Freshwater Fishes of Iran

Introduction - Drainage Basins - Yazd

Revised:  26 June 2007

Acknowledgements     Purpose     Materials and Methods     History of Research     Fisheries     Geography     Climate     Habitats     Environmental Change     Drainage Basins     Scientific Names     Fish Structure     Collecting Fishes     Preserving Fishes     Quotes

The Yazd basin extends from Ardestan (3322'N, 5223'E) in the north-west to Kerman (3017'N, 5705'E) in the south-east. It is an elongate series of small basins combined here for convenience and named for Yazd (3153'N, 5425'E) in the centre. It has been called formerly the Kerman-Na'in basin by Saadati (1977) and in various papers by me. Its length exceeds 600 km and its maximum width is 175 km. An almost continuous range of mountains, paralleling the Zagros, flanks this basin on the west, while the eastern edge is lower and abuts the Kavir and Lut basins, particularly in the north-east. The Yazd basin lies at a similar altitude to the other interior basins, ca. 1000 m.

In the south-east, streams drain the mountains ringing Kerman, such as the Kuh-e Hazaran at 4420 m (2930'N, 5718'E), the Kuhpayeh at 3142 m (3035'N, 5715'E), and the Kuh-e Masahim at 3600 m (3021'N, 5520'E), to a sump just west of Bafq (3135'N, 5524'E). These streams bear names such as Namak and Shur and may well be inhospitable to fishes. Several streams between Kerman and Yazd marked prominently on maps were dry in January. Irrigation requirements may have reduced their flow and most of the fishes from this area are to be found in qanats. Qanats have temperatures in this region of 17-21C in January and have been studied in one village by Smith (1953; 1979).

Around Yazd streams drain the Shir Kuh at 4074 m (3137'N, 5404'E) and the Khar Kuh at 3512 m (3139'N, 5346'E) but there is no major terminal sump. Some of the streams enter the Bafq sump while others drain north to a sump near Na'in (3252'N, 5305'E) which also receives intermittent streams from around Na'in.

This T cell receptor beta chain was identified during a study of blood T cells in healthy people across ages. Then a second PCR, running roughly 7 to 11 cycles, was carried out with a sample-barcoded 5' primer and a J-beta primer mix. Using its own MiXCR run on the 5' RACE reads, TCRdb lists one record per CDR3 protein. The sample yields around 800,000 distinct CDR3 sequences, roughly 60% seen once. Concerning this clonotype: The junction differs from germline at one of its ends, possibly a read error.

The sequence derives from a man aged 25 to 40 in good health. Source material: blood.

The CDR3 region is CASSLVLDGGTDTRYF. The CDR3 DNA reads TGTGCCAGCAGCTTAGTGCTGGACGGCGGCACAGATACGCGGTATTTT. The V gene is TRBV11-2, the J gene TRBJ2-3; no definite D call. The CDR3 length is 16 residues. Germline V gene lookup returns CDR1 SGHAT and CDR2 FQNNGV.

Intermittent streams from the Kuh-e Karkas at 3899 m (3327'N, 5148'E) drain to a sump near Ardestan but, as in the southern parts of this basin, are not a prominent feature of the landscape and fishes are mostly to be caught in qanats.

The underground water resources of Yazd Province have been examined in a newspaper article (Hamshahri, Tehran, 629:5, 22 February 1995) and, although the province is not the same area as the drainage basin outlined here, it is indicative of the underground water resources of this part of Iran. These resources comprise 1751 subterranean water canals (probably this means qanats), 2084 semi-deep wells and 897 deep wells with an annual discharge of 1100 million cu m of underground water. The authorised capacity is 893 million cu m and the excess removal has resulted in an annual drop in the water table of 70 cm. In addition, chemical and biological pollution of groundwater is a continuing problem and these factors too will affect fish survival.

Much of the fish fauna of the Yazd basin appears to be restricted to qanats, although there may be a fauna in high mountain streams not readily accessible by road.


Brian W. Coad (